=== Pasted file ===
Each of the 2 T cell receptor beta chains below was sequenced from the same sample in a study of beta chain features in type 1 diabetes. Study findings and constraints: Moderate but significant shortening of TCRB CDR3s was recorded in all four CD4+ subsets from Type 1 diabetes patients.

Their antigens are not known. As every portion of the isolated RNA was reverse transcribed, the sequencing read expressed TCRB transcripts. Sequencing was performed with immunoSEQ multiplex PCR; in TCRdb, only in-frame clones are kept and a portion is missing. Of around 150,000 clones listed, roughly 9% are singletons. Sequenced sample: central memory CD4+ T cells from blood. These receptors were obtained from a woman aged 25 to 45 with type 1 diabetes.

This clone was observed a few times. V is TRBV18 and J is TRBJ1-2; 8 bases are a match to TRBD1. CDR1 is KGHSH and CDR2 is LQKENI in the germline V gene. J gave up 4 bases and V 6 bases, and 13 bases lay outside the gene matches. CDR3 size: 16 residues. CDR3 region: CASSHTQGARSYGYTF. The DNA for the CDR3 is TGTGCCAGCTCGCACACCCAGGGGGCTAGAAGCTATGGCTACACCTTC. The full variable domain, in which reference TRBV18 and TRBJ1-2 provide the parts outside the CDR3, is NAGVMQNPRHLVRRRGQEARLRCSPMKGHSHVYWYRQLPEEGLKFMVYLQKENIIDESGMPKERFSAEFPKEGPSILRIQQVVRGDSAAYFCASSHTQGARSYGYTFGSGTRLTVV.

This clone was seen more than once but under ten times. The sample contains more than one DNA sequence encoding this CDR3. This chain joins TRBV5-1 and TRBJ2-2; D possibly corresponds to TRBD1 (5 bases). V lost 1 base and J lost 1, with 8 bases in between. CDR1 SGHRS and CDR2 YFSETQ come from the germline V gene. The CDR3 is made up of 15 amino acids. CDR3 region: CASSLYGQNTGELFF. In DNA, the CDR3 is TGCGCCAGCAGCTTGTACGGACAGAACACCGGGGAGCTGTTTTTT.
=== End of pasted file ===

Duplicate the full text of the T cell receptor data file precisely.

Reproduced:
Each of the 2 T cell receptor beta chains below was sequenced from the same sample in a study of beta chain features in type 1 diabetes. Study findings and constraints: Moderate but significant shortening of TCRB CDR3s was recorded in all four CD4+ subsets from Type 1 diabetes patients.

Their antigens are not known. As every portion of the isolated RNA was reverse transcribed, the sequencing read expressed TCRB transcripts. Sequencing was performed with immunoSEQ multiplex PCR; in TCRdb, only in-frame clones are kept and a portion is missing. Of around 150,000 clones listed, roughly 9% are singletons. Sequenced sample: central memory CD4+ T cells from blood. These receptors were obtained from a woman aged 25 to 45 with type 1 diabetes.

This clone was observed a few times. V is TRBV18 and J is TRBJ1-2; 8 bases are a match to TRBD1. CDR1 is KGHSH and CDR2 is LQKENI in the germline V gene. J gave up 4 bases and V 6 bases, and 13 bases lay outside the gene matches. CDR3 size: 16 residues. CDR3 region: CASSHTQGARSYGYTF. The DNA for the CDR3 is TGTGCCAGCTCGCACACCCAGGGGGCTAGAAGCTATGGCTACACCTTC. The full variable domain, in which reference TRBV18 and TRBJ1-2 provide the parts outside the CDR3, is NAGVMQNPRHLVRRRGQEARLRCSPMKGHSHVYWYRQLPEEGLKFMVYLQKENIIDESGMPKERFSAEFPKEGPSILRIQQVVRGDSAAYFCASSHTQGARSYGYTFGSGTRLTVV.

This clone was seen more than once but under ten times. The sample contains more than one DNA sequence encoding this CDR3. This chain joins TRBV5-1 and TRBJ2-2; D possibly corresponds to TRBD1 (5 bases). V lost 1 base and J lost 1, with 8 bases in between. CDR1 SGHRS and CDR2 YFSETQ come from the germline V gene. The CDR3 is made up of 15 amino acids. CDR3 region: CASSLYGQNTGELFF. In DNA, the CDR3 is TGCGCCAGCAGCTTGTACGGACAGAACACCGGGGAGCTGTTTTTT.